The agreement, the Defense Ministry said, came as part of an agreement to dismiss a court claim against the state on the matter.
"In light of the unfortunate event’s unique circumstances, it was agreed before the court that the family would receive 500,000 NIS," the Defense Ministry said.
"We arrested him, therefore it was our responsibility to take care of him."Central Command Maj.-Gen. Yehuda Fuchs
Death of Omar As'ad
As'ad had been detained by soldiers from the Netzah Yehuda Battalion at an impromptu checkpoint, set up in his home village of Jiljilya overnight on January 12th.
As'ad was one of several Palestinians that were detained past midnight and held in a construction site. The Palestinians were handcuffed, blindfolded and gagged.
The IDF has said that he was alive when the troops left. A photograph published by the Hebrew website Ynet showed that he appeared to still be alive at 3:52 a.m., on the 12th, shortly before they left the site.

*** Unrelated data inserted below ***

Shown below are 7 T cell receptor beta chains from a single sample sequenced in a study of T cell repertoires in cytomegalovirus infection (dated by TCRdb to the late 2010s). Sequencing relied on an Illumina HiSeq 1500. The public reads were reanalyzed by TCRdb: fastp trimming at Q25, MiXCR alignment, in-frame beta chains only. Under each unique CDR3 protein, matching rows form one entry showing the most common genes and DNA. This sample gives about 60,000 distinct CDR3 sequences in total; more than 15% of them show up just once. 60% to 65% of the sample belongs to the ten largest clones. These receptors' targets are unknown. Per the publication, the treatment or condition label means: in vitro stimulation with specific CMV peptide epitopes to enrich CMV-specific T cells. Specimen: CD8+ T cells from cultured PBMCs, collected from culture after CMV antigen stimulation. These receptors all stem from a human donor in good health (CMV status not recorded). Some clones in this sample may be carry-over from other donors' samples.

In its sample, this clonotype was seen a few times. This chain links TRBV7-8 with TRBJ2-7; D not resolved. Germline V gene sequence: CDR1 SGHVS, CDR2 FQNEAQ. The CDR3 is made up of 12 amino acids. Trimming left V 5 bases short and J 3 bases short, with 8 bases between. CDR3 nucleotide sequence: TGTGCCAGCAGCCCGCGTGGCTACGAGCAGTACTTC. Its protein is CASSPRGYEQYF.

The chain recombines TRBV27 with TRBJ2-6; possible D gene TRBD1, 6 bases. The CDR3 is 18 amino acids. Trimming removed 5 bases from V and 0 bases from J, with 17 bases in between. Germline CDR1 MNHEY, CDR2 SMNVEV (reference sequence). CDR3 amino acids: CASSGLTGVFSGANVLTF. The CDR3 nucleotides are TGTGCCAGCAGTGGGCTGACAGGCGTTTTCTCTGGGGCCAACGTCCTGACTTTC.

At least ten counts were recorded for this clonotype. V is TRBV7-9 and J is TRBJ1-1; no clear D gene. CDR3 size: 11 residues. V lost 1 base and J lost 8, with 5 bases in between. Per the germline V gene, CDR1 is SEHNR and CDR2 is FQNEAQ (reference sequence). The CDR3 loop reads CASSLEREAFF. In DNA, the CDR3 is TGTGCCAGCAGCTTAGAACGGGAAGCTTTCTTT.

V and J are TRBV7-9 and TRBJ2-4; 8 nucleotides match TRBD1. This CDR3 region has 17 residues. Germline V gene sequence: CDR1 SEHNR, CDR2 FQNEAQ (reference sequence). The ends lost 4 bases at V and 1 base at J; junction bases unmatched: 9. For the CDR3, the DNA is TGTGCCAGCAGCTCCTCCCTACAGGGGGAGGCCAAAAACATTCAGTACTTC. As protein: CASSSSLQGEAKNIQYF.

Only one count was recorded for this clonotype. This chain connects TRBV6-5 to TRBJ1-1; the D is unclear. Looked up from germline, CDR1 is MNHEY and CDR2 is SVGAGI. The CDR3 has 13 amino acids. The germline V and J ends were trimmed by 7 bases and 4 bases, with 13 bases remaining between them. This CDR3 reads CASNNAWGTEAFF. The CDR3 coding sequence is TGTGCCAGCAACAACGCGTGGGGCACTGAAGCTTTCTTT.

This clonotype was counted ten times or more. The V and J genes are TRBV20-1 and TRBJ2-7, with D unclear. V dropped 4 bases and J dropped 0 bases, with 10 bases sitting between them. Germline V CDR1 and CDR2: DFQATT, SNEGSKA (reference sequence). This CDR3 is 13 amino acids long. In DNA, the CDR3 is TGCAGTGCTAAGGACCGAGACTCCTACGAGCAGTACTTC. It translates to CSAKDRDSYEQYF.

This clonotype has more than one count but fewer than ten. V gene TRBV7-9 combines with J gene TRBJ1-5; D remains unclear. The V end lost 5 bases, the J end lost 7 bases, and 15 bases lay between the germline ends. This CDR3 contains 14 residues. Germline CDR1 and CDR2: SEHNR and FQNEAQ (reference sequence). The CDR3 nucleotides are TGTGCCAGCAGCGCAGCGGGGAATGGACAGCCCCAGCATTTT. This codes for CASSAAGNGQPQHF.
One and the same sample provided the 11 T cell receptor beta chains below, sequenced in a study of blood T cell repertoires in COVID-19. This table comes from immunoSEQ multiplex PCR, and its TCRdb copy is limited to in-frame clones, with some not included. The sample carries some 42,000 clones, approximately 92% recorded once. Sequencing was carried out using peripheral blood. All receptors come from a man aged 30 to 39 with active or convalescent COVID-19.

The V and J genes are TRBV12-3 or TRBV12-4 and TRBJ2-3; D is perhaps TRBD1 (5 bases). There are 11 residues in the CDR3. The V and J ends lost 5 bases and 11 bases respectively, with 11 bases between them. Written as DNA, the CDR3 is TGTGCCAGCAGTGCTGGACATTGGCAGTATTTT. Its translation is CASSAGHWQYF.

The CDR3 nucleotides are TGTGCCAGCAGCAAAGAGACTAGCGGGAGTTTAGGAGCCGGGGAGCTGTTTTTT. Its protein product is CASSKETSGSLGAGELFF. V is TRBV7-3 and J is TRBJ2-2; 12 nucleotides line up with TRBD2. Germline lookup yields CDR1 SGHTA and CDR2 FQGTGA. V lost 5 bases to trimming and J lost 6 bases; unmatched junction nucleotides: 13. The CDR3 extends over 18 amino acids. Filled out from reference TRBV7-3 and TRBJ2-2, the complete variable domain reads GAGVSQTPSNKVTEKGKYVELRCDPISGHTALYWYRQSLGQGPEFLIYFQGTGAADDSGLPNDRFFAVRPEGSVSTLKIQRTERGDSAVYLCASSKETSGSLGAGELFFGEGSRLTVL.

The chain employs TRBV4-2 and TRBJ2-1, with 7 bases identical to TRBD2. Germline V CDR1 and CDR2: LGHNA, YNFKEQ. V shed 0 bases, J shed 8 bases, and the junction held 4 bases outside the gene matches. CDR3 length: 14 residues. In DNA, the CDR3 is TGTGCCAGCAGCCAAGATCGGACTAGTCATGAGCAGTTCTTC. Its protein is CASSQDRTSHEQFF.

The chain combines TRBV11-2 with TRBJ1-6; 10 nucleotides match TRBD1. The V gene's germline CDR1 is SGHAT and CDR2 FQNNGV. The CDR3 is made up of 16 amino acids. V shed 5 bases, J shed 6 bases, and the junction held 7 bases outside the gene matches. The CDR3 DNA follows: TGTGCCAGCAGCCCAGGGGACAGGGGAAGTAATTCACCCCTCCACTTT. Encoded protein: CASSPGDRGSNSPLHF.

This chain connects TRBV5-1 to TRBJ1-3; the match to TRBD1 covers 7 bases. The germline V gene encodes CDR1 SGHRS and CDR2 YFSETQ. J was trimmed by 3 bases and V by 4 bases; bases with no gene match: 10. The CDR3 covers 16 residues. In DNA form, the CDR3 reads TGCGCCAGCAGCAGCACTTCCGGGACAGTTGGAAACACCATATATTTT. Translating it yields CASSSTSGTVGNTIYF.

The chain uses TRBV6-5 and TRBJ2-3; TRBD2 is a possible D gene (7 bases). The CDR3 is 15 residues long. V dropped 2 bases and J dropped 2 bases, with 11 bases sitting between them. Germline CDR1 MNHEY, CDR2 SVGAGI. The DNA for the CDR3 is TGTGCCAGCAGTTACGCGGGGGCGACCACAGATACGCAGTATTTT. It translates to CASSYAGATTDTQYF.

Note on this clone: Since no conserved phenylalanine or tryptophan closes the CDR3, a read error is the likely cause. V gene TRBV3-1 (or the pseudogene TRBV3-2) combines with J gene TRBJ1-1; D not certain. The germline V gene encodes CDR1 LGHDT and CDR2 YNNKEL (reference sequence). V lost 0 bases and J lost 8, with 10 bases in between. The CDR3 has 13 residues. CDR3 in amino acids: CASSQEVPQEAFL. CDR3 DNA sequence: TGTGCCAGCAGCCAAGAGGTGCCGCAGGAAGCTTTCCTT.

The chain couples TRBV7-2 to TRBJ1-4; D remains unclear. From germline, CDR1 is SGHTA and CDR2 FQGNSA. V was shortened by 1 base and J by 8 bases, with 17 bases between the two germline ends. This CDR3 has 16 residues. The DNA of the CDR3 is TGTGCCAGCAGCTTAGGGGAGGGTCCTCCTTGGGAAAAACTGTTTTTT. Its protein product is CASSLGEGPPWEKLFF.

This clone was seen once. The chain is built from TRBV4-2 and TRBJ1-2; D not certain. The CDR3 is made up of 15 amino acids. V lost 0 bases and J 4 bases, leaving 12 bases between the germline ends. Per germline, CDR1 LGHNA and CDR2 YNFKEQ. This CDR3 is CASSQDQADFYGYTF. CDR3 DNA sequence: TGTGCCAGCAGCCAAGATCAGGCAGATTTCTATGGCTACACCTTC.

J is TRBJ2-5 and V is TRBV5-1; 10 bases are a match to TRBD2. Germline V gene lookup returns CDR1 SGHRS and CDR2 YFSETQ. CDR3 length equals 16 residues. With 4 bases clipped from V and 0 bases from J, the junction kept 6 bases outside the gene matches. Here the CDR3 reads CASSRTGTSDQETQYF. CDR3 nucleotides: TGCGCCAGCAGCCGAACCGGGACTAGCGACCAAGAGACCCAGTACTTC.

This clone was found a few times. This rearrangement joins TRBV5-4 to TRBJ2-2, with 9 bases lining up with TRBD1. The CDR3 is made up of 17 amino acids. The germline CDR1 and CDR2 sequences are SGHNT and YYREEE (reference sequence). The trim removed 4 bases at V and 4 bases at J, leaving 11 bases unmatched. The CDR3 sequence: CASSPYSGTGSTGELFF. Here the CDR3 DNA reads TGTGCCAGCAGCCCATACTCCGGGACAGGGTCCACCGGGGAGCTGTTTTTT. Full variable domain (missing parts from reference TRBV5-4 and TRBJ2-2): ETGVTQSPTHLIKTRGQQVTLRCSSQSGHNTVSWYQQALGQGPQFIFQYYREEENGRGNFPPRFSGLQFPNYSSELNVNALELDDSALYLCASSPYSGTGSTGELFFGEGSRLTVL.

Investigation into a "moral failure"
Two IDF officers were dismissed from their positions and a battalion commander was censured. At the time Central Command Maj.-Gen. Yehuda Fuchs said that “Nobody should be left this way on the ground, no matter how old he is, even if he is asleep.
"We arrested him, therefore it was our responsibility to take care of him."
In March the left-wing NGO B'Tselem published a report on the incident based on interviews it did with Palestinians who had been detained at the scene, who had seen that As'ad was not breathing after the soldiers left and called on doctor Islam Abu Zaher to treat him.
Zaher said "I saw a person lying face down. I turned him over and recognized him as 'Omar As'ad (Abu Hani), who is a patient at our clinic. He wasn’t in good health – he had heart trouble and diabetes and had open-heart surgery five years ago. He still had a loose blindfold on, a zip tie on one hand, and a cut-off zip tie next to him that had probably been on the other hand, which was bent backwards. There was a red kaffiyeh next to him, which I know he regularly wore.
"I examined him. The first thing that caught my attention was the noticeable cyanosis (blue discoloration) on his face. He wasn't breathing, and there was no pulse or any other vital sign. Usually, when a person reaches that level of cyanosis, it means he’s been dead for at least 15 or 20 minutes. I saw no signs indicating a medical intervention or even attempts to provide first aid, either on his body or nearby," Zaher said.